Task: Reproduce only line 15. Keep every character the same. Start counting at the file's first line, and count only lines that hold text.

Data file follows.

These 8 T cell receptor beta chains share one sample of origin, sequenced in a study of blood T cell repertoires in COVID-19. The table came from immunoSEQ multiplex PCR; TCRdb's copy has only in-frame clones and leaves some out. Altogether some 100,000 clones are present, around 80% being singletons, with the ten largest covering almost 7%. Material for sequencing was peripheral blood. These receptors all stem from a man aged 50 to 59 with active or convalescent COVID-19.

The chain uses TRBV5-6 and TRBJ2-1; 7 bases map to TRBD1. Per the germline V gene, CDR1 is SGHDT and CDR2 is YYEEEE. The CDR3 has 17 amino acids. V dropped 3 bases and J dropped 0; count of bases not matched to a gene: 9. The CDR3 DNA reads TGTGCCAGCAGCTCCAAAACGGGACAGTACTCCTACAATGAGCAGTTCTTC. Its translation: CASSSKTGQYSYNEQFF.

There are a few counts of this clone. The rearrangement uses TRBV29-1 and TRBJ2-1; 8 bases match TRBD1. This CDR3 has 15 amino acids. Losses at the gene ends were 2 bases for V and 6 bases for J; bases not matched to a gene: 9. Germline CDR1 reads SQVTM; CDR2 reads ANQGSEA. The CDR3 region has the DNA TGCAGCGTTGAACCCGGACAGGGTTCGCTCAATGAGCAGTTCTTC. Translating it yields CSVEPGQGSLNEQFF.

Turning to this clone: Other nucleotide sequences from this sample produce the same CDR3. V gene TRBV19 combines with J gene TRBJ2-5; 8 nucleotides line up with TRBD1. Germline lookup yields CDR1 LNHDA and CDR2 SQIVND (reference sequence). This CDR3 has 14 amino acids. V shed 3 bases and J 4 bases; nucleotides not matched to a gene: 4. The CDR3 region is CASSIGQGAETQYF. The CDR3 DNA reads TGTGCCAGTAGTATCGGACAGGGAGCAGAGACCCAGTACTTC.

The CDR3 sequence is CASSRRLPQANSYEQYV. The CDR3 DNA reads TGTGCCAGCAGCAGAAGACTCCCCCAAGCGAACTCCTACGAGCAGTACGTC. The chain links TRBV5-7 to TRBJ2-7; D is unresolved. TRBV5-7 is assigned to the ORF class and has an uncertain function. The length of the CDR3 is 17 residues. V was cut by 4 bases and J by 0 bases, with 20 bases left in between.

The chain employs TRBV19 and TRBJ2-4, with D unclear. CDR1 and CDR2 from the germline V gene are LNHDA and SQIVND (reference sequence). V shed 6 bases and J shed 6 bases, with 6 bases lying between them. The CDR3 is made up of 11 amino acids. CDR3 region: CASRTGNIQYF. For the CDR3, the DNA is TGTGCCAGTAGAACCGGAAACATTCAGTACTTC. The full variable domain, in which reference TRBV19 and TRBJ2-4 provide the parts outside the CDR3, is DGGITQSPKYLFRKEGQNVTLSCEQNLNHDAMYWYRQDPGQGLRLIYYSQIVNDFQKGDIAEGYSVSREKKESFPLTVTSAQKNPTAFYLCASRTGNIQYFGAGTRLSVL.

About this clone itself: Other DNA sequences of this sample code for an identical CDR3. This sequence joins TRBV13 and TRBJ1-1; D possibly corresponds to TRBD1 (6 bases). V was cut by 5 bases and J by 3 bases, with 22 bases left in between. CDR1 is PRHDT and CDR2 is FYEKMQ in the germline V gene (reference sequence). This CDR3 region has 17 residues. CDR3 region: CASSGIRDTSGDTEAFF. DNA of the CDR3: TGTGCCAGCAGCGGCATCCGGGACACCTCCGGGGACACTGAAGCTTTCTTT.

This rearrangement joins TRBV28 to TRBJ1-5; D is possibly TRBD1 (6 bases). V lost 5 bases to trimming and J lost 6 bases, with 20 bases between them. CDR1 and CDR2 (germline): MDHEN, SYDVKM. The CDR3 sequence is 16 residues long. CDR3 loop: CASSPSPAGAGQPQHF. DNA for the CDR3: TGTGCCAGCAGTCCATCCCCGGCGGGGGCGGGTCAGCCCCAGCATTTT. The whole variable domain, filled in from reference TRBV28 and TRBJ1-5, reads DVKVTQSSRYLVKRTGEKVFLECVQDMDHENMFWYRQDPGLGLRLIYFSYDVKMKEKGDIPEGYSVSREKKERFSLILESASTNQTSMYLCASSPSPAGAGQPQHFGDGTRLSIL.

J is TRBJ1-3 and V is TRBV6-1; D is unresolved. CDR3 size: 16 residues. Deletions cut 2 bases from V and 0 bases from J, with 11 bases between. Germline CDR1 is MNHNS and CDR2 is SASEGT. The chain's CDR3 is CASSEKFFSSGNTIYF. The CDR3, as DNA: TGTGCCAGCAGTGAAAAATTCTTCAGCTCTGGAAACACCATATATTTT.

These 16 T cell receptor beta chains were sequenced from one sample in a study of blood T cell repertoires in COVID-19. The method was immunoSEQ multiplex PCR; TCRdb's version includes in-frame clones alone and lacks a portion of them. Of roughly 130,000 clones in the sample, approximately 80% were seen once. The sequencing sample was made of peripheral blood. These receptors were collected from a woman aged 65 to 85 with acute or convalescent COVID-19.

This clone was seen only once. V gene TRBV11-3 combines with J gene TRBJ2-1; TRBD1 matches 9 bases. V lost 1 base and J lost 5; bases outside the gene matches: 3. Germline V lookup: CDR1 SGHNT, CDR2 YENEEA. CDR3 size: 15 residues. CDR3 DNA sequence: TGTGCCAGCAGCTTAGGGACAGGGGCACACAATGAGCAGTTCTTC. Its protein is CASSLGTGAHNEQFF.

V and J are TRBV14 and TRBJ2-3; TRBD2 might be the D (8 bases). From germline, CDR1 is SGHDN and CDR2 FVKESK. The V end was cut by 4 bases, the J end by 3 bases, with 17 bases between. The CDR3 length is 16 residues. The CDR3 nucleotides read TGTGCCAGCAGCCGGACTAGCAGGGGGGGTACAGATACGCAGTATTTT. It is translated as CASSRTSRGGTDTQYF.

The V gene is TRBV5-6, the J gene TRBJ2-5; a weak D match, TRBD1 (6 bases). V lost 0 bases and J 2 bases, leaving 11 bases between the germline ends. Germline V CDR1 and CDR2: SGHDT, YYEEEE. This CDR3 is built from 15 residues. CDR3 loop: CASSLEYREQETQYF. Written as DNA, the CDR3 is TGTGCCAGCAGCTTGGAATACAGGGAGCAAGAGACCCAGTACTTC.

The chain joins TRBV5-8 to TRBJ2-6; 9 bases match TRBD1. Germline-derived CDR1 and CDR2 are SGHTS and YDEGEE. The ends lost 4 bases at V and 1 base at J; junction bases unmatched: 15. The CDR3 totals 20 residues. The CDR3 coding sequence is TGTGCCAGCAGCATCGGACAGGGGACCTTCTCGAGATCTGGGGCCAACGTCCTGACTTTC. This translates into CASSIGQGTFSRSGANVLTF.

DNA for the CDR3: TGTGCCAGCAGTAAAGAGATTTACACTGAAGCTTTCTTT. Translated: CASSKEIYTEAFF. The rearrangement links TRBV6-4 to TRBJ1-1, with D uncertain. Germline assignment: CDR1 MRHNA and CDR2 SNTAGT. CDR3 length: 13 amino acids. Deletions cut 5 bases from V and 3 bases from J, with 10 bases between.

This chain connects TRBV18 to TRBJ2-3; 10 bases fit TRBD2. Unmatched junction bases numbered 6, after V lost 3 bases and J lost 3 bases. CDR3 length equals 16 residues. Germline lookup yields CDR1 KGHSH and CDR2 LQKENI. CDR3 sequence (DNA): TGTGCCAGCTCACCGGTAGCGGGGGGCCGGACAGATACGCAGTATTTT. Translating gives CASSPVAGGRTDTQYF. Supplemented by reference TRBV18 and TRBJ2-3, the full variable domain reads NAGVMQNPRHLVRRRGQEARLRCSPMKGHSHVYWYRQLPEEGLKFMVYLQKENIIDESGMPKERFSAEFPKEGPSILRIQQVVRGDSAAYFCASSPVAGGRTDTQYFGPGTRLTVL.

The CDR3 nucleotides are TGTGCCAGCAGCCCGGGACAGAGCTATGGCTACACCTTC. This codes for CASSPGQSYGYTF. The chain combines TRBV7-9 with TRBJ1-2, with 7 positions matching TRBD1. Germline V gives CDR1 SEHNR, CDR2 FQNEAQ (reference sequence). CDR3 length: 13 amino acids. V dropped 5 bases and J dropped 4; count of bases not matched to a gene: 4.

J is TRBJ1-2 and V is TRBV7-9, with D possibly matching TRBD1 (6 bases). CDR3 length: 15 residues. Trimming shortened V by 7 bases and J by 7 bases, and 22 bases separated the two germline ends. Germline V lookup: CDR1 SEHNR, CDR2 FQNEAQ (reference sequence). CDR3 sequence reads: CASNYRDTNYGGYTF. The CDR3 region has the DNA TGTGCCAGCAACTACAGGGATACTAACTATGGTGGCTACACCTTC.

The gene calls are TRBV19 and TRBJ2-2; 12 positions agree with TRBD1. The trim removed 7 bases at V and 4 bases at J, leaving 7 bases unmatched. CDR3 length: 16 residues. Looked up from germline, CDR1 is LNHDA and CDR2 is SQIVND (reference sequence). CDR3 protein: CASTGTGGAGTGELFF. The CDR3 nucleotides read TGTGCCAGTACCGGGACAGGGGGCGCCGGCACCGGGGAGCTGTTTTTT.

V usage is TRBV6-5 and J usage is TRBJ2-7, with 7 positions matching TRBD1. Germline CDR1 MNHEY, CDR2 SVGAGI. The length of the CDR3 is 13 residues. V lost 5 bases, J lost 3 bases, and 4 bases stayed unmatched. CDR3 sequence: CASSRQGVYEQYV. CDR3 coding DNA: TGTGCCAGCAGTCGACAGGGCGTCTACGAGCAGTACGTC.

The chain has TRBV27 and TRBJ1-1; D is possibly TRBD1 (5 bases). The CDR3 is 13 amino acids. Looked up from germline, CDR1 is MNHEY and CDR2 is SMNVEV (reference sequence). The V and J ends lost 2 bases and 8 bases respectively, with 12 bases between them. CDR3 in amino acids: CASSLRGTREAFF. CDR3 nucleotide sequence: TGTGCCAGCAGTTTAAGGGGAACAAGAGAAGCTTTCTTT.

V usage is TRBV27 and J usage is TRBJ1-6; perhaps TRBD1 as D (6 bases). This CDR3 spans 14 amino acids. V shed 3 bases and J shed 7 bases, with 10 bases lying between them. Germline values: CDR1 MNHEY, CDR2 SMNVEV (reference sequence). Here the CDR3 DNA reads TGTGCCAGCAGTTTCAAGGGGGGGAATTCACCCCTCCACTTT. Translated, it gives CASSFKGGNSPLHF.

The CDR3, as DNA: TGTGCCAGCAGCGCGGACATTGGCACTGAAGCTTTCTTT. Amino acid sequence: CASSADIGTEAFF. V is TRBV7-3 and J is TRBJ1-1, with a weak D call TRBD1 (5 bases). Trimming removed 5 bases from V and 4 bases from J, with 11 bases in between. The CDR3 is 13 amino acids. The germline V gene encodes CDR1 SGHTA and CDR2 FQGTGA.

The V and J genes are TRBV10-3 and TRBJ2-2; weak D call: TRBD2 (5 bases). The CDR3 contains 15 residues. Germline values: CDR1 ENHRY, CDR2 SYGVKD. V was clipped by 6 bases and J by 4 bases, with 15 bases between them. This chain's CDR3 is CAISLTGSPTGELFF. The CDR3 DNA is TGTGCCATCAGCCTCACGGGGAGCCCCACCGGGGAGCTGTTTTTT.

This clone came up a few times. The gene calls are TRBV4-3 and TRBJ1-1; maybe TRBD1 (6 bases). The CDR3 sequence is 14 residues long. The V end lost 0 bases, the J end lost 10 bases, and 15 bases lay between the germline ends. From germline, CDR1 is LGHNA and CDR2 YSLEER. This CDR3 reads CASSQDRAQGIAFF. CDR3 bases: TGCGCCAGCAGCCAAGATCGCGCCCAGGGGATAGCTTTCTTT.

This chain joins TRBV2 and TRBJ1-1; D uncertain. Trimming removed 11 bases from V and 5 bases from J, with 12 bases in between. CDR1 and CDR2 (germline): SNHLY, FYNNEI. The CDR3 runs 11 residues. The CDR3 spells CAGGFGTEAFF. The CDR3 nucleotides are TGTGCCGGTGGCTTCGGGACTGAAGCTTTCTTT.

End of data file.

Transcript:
DNA for the CDR3: TGTGCCAGCAGTAAAGAGATTTACACTGAAGCTTTCTTT. Translated: CASSKEIYTEAFF. The rearrangement links TRBV6-4 to TRBJ1-1, with D uncertain. Germline assignment: CDR1 MRHNA and CDR2 SNTAGT. CDR3 length: 13 amino acids. Deletions cut 5 bases from V and 3 bases from J, with 10 bases between.